Though I am admittedly athletically challenged, I can hula a hoop. So much so that I received an impromptu round of applause from the party next to us. I was pretty proud of my accomplishment until Nick and Brent mocked my octopus arms and wet noodle body and pointed out that my fan club was all drunk.

Whatever. Haters. I'll show them. Next year for Mother's Day, I'm asking for a hula hoop.

Sunday, May 4, 2014

Sweet Spot

A few months ago Brent and I started looking for a new house. 1000 square feet and 1.5 baths has felt crowded for awhile now and spring seemed like a good time to get this ball rolling. We looked at bigger houses, houses with four bedrooms, houses with open floor plans, houses with three bathrooms, even. Big houses with funky kitchens and big houses with funky yards. Big houses with old carpet. Big houses with wood paneling. Big houses in unknown neighborhoods.

As we took virtual tours and actual tours, a feeling started nagging at me. Sure, we (Brent) could do a lot of the updating ourselves (himself). We have replaced flooring and remodeled bathrooms. Brent knows how to turn a yard with three strips of English ivy (no joke) into an awesome outdoor living space with garden beds, playhouse, sandbox, and chicken coop. He can build a deck and install sun tubes. I can paint and hang molding. We know how to replace doorknobs and light fixtures.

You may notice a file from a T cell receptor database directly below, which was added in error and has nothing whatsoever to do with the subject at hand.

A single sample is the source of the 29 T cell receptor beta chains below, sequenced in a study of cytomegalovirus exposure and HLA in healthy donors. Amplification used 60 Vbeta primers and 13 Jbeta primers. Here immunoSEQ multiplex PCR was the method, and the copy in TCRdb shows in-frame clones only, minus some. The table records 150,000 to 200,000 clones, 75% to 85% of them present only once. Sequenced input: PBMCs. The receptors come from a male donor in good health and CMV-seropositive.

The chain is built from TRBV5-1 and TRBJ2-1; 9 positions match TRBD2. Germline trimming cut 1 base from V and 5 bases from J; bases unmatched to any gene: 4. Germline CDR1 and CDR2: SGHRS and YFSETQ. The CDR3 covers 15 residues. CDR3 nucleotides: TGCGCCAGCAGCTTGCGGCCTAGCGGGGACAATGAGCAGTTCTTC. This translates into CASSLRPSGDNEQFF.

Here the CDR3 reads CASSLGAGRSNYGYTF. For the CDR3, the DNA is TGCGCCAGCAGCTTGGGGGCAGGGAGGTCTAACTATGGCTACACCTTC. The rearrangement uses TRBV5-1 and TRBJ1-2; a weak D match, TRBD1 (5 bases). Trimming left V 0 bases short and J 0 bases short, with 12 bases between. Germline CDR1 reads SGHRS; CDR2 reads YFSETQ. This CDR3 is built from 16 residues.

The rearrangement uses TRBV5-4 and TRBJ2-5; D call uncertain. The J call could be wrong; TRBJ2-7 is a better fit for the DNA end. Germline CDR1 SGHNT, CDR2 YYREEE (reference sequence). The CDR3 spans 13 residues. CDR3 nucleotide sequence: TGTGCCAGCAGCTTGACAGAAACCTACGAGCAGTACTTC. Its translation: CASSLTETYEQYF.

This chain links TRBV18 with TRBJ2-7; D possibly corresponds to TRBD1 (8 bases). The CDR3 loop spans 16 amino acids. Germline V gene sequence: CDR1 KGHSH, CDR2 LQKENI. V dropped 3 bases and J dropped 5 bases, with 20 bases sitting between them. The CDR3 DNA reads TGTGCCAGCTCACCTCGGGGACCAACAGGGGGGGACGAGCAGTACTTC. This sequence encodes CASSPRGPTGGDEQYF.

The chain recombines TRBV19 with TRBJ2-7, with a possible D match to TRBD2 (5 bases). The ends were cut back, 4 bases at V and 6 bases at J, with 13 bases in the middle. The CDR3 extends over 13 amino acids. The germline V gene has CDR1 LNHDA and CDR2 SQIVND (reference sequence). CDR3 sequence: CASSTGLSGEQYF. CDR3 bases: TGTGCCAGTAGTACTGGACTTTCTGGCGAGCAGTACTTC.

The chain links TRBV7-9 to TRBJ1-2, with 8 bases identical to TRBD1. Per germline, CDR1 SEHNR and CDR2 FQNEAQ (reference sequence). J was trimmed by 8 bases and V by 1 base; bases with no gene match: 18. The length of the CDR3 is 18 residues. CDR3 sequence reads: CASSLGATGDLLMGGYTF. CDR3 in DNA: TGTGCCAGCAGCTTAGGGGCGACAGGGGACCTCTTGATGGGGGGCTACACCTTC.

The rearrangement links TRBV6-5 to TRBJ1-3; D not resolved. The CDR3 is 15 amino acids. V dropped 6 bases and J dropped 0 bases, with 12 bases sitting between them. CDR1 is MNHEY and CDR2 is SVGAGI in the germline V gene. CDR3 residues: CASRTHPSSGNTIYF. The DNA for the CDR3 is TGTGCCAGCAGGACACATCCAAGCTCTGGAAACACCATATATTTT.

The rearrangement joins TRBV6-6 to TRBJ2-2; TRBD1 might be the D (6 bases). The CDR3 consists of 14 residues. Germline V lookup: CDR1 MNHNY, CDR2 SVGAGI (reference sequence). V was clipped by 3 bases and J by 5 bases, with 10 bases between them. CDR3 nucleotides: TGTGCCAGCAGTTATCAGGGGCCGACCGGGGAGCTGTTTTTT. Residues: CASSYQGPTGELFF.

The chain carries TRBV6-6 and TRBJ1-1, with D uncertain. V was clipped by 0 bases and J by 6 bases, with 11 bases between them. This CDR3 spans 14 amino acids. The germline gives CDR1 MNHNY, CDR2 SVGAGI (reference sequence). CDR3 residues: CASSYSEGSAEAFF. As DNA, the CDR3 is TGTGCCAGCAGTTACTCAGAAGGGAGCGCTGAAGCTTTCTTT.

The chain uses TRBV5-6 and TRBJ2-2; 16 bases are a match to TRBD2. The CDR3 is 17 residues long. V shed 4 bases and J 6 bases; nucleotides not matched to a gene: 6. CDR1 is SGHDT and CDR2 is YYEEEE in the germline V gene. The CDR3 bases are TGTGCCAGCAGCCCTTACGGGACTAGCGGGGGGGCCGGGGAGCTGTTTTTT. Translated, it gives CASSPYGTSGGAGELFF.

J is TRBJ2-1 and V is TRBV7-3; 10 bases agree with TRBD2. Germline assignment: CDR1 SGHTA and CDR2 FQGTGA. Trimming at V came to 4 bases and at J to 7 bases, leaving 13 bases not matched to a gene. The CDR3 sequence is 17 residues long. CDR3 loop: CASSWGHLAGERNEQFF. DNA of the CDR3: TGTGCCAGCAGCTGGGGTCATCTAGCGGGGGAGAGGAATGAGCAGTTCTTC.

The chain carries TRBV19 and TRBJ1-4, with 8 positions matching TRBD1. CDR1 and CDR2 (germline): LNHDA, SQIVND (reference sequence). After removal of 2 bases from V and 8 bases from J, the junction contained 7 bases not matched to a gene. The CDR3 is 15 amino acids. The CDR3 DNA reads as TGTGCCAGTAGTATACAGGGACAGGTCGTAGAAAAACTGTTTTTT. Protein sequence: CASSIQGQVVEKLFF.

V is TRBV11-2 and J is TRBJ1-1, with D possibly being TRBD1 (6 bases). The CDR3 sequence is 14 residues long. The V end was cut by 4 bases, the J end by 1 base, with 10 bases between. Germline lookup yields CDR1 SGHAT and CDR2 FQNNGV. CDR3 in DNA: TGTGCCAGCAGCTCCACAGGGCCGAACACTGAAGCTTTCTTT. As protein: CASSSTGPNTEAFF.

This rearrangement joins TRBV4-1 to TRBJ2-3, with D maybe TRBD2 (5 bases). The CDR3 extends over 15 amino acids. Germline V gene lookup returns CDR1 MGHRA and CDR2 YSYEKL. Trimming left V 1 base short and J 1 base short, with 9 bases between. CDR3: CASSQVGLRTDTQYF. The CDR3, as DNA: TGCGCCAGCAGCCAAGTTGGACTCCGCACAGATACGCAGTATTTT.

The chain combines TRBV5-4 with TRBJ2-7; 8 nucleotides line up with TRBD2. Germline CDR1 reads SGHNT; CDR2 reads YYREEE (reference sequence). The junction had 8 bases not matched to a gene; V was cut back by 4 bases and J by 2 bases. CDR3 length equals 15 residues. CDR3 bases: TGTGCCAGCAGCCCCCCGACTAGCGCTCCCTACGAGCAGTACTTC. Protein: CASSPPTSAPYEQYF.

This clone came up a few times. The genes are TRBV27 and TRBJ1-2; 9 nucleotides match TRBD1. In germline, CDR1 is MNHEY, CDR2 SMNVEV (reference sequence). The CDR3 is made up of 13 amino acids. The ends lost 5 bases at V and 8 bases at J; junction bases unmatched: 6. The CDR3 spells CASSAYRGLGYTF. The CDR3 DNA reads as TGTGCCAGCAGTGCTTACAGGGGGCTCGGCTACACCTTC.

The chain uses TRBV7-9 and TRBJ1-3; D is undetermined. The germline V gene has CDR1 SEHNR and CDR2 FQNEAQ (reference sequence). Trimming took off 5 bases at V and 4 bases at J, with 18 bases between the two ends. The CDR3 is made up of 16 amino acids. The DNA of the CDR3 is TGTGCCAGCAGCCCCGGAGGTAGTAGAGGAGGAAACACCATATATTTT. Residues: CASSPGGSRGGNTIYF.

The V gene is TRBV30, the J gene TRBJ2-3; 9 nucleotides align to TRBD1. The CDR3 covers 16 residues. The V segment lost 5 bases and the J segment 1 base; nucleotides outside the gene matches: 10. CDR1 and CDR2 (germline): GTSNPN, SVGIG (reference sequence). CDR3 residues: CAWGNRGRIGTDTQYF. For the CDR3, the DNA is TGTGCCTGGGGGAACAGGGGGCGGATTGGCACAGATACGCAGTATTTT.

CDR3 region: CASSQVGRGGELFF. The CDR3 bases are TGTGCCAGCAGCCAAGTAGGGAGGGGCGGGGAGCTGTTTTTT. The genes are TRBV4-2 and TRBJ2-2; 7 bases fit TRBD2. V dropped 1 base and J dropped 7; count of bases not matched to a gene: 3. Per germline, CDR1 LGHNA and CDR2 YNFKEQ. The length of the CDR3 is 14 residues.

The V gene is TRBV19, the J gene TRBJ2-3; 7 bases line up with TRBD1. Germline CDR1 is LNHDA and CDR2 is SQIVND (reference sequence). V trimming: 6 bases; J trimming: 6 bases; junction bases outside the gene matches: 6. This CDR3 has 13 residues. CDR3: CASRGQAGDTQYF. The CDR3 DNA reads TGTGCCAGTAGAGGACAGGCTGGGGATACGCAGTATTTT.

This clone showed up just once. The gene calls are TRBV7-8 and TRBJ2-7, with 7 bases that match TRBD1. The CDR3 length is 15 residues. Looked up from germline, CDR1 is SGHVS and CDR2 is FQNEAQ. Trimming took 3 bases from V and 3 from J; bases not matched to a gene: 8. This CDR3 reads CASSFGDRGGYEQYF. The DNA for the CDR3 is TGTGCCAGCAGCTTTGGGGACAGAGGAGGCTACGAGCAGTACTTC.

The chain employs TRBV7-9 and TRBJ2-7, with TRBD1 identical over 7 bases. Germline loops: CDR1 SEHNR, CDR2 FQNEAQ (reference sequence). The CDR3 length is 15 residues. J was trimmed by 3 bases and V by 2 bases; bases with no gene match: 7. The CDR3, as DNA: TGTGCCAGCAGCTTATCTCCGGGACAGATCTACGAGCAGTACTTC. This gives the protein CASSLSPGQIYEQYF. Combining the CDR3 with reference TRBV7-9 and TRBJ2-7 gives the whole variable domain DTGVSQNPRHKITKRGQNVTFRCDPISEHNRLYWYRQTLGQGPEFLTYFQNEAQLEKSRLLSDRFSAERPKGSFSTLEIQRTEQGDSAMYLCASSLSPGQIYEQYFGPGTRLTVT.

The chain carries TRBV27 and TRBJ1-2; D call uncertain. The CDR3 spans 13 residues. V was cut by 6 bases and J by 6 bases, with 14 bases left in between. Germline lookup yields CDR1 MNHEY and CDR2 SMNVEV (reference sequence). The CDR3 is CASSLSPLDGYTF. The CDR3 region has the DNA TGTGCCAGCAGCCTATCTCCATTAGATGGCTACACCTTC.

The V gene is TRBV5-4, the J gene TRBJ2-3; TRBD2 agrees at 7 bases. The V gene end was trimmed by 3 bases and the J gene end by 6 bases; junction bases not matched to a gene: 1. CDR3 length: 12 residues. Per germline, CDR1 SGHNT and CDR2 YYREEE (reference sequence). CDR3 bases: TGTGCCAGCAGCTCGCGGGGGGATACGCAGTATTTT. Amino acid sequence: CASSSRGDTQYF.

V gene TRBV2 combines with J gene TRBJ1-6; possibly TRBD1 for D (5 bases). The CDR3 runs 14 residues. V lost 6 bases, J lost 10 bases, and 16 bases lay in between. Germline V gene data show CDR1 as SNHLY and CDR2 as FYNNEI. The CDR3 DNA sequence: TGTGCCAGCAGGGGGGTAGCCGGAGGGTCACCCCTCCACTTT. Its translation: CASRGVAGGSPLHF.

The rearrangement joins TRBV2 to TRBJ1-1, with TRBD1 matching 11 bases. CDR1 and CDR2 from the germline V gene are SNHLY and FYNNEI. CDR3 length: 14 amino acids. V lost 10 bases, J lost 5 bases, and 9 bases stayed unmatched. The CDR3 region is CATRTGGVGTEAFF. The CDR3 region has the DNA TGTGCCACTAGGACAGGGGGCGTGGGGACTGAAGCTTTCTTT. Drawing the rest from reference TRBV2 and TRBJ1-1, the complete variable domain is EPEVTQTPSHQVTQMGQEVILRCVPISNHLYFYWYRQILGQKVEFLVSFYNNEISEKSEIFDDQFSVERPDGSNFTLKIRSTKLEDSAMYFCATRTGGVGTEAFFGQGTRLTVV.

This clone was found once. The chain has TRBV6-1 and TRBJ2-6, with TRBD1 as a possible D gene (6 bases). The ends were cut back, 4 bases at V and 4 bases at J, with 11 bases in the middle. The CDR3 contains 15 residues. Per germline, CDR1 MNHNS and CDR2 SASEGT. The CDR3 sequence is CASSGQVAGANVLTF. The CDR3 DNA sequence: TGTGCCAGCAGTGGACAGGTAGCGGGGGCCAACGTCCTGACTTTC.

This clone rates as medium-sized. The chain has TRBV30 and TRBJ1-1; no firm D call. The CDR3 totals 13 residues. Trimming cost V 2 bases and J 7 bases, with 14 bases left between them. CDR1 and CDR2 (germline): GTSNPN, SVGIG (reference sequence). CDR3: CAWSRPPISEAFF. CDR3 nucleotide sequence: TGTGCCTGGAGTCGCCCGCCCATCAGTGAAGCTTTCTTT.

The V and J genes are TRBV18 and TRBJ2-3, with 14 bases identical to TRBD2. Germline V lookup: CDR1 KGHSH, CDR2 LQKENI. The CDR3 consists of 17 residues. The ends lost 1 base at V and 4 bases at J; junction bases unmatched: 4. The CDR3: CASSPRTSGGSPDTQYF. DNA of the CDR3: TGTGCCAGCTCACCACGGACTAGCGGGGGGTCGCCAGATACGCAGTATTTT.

We know all of this because we've done this to our house. The one we live in now. The one with the sweet yard and updated light fixtures.

Then I realized that 2000 square feet would be a lot of house to clean.

And that I really like paying a mortgage we really can afford.

It's in our nature to want more. Right now I want to want less.

Birthday merry making. Brent got a scavenger hunt with all of his favorite things.

Easter. Science fair. Soccer. Sunshine. It's been a busy spring.

The doors are open and the air is sweet. The yard is exploding with raspberries and rhubarb and Brent is replacing our back fence. I borrow a steam cleaner from our neighbors, who borrow the trailer from us. The playhouse is filled with neighborhood kids. The evening sunlight pours in through the sliding glass door as we sit down to dinner.